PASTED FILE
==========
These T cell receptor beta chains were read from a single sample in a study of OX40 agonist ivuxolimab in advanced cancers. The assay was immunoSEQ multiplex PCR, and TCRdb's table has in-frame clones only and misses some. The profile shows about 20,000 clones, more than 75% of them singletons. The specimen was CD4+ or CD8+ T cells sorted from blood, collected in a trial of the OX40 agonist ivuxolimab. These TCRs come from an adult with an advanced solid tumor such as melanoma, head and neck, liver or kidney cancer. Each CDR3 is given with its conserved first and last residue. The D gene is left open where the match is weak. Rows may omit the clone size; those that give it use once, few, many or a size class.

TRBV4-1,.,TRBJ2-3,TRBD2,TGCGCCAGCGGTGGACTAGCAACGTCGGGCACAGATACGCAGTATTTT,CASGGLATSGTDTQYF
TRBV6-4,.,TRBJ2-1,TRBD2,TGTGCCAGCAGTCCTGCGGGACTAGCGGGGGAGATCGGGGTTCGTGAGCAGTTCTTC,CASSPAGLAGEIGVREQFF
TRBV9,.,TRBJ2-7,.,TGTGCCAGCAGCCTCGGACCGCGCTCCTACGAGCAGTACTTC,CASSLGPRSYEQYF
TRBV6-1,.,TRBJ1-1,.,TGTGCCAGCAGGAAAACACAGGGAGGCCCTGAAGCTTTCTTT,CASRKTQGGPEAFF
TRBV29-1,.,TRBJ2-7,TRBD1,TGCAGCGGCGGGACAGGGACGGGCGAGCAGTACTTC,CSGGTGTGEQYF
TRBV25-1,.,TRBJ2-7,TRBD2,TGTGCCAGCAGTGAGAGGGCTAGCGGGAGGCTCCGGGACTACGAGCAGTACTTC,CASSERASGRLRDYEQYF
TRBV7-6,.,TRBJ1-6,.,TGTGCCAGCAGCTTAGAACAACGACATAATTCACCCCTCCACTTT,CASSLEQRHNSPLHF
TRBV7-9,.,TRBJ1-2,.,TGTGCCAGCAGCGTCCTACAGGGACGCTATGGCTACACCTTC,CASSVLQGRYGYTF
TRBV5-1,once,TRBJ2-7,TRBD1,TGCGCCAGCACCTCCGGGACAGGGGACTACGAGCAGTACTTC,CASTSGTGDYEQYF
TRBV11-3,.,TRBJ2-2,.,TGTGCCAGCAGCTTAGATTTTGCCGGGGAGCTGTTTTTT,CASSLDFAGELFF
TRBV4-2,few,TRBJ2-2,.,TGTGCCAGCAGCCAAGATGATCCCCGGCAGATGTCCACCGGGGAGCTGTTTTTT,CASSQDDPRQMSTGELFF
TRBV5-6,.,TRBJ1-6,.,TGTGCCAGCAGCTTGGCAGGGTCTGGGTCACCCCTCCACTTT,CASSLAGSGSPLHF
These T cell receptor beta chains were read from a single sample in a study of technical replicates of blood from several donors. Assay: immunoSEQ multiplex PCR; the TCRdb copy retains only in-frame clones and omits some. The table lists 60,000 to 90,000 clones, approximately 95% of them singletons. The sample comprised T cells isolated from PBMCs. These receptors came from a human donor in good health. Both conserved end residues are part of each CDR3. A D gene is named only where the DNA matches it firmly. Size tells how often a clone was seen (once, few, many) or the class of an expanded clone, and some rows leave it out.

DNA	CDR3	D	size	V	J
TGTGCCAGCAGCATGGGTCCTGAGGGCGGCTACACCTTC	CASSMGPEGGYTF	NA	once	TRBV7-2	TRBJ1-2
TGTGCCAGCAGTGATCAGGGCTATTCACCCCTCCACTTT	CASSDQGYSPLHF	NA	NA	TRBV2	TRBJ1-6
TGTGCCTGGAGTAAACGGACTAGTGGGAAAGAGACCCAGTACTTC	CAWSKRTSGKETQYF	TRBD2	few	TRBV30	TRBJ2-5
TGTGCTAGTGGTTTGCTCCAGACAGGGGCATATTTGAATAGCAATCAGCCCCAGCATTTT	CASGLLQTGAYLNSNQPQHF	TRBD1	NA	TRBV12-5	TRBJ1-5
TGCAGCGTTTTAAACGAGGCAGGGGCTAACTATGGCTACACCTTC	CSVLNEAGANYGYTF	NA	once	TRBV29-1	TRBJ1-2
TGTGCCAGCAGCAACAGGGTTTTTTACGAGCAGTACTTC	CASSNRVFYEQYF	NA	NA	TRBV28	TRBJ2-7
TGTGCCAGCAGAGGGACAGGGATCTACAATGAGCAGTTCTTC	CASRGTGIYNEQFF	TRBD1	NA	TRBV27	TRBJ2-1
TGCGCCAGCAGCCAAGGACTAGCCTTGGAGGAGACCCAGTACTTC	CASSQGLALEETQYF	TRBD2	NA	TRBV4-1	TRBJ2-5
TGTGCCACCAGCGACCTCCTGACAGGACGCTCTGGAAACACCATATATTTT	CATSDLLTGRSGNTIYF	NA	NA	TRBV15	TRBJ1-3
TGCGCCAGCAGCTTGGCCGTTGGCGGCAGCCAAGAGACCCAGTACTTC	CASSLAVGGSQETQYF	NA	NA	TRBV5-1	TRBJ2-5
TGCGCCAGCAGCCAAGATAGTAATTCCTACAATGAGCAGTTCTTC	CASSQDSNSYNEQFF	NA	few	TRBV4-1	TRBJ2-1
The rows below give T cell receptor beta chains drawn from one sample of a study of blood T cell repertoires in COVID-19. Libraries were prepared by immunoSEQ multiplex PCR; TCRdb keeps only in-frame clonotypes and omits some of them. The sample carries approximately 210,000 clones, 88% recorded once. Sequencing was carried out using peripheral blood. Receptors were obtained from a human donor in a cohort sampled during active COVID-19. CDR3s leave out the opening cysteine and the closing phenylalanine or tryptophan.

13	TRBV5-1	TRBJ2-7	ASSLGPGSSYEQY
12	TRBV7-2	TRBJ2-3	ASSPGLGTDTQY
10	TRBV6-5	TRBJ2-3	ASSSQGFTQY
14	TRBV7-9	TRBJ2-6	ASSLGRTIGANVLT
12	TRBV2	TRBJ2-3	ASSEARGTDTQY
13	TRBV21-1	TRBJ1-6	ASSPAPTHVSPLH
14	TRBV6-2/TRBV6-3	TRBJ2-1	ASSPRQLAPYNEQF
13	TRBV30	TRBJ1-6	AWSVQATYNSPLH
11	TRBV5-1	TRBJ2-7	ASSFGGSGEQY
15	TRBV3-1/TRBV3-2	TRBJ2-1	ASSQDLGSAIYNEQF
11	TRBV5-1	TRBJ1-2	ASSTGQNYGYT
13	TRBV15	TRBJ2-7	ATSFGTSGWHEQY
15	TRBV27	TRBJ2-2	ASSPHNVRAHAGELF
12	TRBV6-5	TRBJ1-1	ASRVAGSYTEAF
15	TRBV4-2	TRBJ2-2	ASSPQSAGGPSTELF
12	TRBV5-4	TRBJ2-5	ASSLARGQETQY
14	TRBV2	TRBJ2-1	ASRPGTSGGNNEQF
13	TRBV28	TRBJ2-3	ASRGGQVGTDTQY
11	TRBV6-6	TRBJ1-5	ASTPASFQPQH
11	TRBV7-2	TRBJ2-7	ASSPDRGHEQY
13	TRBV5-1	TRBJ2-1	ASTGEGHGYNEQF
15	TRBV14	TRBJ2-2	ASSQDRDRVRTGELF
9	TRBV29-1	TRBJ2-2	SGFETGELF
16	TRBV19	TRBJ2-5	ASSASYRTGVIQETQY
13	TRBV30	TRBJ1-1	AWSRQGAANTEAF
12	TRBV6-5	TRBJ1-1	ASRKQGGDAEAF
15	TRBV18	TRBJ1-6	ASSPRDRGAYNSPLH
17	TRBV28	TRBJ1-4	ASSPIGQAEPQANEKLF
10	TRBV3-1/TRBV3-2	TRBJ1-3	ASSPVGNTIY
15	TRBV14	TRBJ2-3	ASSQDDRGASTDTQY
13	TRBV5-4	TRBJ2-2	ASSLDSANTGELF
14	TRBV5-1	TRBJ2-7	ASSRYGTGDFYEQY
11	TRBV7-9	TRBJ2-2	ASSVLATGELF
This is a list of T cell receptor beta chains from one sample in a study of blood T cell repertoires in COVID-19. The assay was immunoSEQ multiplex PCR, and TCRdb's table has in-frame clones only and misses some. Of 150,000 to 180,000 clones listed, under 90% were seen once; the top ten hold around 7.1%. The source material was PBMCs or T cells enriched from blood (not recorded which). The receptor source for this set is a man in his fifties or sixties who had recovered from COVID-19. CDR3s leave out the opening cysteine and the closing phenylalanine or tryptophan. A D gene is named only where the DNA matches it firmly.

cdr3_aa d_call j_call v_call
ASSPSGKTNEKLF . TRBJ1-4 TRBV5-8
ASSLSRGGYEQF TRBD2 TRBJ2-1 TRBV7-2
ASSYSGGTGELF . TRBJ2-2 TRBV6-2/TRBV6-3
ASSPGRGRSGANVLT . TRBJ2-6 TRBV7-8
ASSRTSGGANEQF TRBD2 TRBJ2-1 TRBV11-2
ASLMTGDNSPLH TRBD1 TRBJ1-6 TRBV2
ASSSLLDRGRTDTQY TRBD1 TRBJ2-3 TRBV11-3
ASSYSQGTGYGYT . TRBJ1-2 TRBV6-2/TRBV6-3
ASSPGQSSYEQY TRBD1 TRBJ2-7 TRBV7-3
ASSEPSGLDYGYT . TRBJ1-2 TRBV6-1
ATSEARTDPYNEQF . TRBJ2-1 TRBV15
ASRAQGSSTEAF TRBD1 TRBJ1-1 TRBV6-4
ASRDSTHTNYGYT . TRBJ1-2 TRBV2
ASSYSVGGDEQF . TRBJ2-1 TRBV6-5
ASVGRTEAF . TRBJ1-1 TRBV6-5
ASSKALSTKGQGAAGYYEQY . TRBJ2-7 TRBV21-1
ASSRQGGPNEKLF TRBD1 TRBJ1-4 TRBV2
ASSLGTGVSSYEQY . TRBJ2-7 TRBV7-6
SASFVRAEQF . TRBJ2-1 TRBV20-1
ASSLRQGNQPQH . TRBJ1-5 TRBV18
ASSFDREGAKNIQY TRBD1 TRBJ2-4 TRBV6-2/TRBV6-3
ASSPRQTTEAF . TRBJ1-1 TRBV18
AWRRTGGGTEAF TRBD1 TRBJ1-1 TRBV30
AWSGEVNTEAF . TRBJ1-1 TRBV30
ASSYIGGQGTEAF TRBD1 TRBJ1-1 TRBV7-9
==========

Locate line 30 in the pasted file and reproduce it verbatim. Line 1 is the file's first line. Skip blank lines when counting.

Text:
10	TRBV6-5	TRBJ2-3	ASSSQGFTQY